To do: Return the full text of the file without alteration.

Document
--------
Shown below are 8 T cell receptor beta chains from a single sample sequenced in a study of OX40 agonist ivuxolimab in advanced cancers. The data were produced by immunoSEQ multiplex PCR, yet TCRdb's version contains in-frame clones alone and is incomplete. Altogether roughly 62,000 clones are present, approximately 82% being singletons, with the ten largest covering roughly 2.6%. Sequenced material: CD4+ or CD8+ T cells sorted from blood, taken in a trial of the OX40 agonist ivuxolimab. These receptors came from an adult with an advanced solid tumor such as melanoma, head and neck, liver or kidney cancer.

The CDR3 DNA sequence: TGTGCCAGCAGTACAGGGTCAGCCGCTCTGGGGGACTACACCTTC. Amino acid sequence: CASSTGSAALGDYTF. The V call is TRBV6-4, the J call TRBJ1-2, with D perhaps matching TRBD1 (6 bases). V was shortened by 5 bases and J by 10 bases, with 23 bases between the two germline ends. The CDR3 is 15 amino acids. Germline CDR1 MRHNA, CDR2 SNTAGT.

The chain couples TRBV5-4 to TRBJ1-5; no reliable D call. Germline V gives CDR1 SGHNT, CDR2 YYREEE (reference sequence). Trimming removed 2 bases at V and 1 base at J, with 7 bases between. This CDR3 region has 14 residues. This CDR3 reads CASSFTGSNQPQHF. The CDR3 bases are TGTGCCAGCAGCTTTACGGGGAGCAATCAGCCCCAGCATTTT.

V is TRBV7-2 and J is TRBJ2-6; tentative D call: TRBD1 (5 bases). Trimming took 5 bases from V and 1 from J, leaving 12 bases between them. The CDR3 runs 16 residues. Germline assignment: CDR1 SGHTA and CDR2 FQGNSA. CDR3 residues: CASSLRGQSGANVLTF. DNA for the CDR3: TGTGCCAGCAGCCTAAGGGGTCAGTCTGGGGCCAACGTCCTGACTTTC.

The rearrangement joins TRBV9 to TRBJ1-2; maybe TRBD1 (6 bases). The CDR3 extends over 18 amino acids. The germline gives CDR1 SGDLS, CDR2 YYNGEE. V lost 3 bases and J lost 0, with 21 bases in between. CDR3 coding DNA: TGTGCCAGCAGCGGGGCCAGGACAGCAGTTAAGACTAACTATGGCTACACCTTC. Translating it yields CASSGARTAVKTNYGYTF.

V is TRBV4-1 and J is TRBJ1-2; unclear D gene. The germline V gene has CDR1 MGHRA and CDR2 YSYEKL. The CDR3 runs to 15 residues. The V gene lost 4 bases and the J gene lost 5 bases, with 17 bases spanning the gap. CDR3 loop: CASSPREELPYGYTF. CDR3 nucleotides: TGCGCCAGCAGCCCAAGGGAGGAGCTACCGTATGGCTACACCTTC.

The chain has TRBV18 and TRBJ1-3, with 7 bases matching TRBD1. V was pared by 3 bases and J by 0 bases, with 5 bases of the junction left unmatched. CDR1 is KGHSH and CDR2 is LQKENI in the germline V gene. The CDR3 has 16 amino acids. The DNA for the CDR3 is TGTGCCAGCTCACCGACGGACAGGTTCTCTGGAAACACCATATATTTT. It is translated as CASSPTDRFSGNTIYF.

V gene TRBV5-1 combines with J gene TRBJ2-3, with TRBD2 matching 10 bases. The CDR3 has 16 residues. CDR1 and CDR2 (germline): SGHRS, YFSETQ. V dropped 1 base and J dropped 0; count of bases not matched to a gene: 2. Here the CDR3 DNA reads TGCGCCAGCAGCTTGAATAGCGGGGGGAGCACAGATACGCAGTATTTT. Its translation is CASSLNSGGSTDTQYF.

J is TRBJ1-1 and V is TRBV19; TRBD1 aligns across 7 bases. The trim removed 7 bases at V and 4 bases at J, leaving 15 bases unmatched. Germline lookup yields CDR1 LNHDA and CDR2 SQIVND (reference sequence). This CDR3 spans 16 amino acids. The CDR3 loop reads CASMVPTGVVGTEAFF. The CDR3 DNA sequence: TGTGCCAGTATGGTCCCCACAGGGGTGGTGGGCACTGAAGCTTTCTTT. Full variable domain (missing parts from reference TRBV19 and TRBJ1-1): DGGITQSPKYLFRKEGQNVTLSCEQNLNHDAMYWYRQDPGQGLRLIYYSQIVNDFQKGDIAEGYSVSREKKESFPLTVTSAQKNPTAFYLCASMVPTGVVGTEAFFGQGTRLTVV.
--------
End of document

Shown below are 8 T cell receptor beta chains from a single sample sequenced in a study of OX40 agonist ivuxolimab in advanced cancers. The data were produced by immunoSEQ multiplex PCR, yet TCRdb's version contains in-frame clones alone and is incomplete. Altogether roughly 62,000 clones are present, approximately 82% being singletons, with the ten largest covering roughly 2.6%. Sequenced material: CD4+ or CD8+ T cells sorted from blood, taken in a trial of the OX40 agonist ivuxolimab. These receptors came from an adult with an advanced solid tumor such as melanoma, head and neck, liver or kidney cancer.

The CDR3 DNA sequence: TGTGCCAGCAGTACAGGGTCAGCCGCTCTGGGGGACTACACCTTC. Amino acid sequence: CASSTGSAALGDYTF. The V call is TRBV6-4, the J call TRBJ1-2, with D perhaps matching TRBD1 (6 bases). V was shortened by 5 bases and J by 10 bases, with 23 bases between the two germline ends. The CDR3 is 15 amino acids. Germline CDR1 MRHNA, CDR2 SNTAGT.

The chain couples TRBV5-4 to TRBJ1-5; no reliable D call. Germline V gives CDR1 SGHNT, CDR2 YYREEE (reference sequence). Trimming removed 2 bases at V and 1 base at J, with 7 bases between. This CDR3 region has 14 residues. This CDR3 reads CASSFTGSNQPQHF. The CDR3 bases are TGTGCCAGCAGCTTTACGGGGAGCAATCAGCCCCAGCATTTT.

V is TRBV7-2 and J is TRBJ2-6; tentative D call: TRBD1 (5 bases). Trimming took 5 bases from V and 1 from J, leaving 12 bases between them. The CDR3 runs 16 residues. Germline assignment: CDR1 SGHTA and CDR2 FQGNSA. CDR3 residues: CASSLRGQSGANVLTF. DNA for the CDR3: TGTGCCAGCAGCCTAAGGGGTCAGTCTGGGGCCAACGTCCTGACTTTC.

The rearrangement joins TRBV9 to TRBJ1-2; maybe TRBD1 (6 bases). The CDR3 extends over 18 amino acids. The germline gives CDR1 SGDLS, CDR2 YYNGEE. V lost 3 bases and J lost 0, with 21 bases in between. CDR3 coding DNA: TGTGCCAGCAGCGGGGCCAGGACAGCAGTTAAGACTAACTATGGCTACACCTTC. Translating it yields CASSGARTAVKTNYGYTF.

V is TRBV4-1 and J is TRBJ1-2; unclear D gene. The germline V gene has CDR1 MGHRA and CDR2 YSYEKL. The CDR3 runs to 15 residues. The V gene lost 4 bases and the J gene lost 5 bases, with 17 bases spanning the gap. CDR3 loop: CASSPREELPYGYTF. CDR3 nucleotides: TGCGCCAGCAGCCCAAGGGAGGAGCTACCGTATGGCTACACCTTC.

The chain has TRBV18 and TRBJ1-3, with 7 bases matching TRBD1. V was pared by 3 bases and J by 0 bases, with 5 bases of the junction left unmatched. CDR1 is KGHSH and CDR2 is LQKENI in the germline V gene. The CDR3 has 16 amino acids. The DNA for the CDR3 is TGTGCCAGCTCACCGACGGACAGGTTCTCTGGAAACACCATATATTTT. It is translated as CASSPTDRFSGNTIYF.

V gene TRBV5-1 combines with J gene TRBJ2-3, with TRBD2 matching 10 bases. The CDR3 has 16 residues. CDR1 and CDR2 (germline): SGHRS, YFSETQ. V dropped 1 base and J dropped 0; count of bases not matched to a gene: 2. Here the CDR3 DNA reads TGCGCCAGCAGCTTGAATAGCGGGGGGAGCACAGATACGCAGTATTTT. Its translation is CASSLNSGGSTDTQYF.

J is TRBJ1-1 and V is TRBV19; TRBD1 aligns across 7 bases. The trim removed 7 bases at V and 4 bases at J, leaving 15 bases unmatched. Germline lookup yields CDR1 LNHDA and CDR2 SQIVND (reference sequence). This CDR3 spans 16 amino acids. The CDR3 loop reads CASMVPTGVVGTEAFF. The CDR3 DNA sequence: TGTGCCAGTATGGTCCCCACAGGGGTGGTGGGCACTGAAGCTTTCTTT. Full variable domain (missing parts from reference TRBV19 and TRBJ1-1): DGGITQSPKYLFRKEGQNVTLSCEQNLNHDAMYWYRQDPGQGLRLIYYSQIVNDFQKGDIAEGYSVSREKKESFPLTVTSAQKNPTAFYLCASMVPTGVVGTEAFFGQGTRLTVV.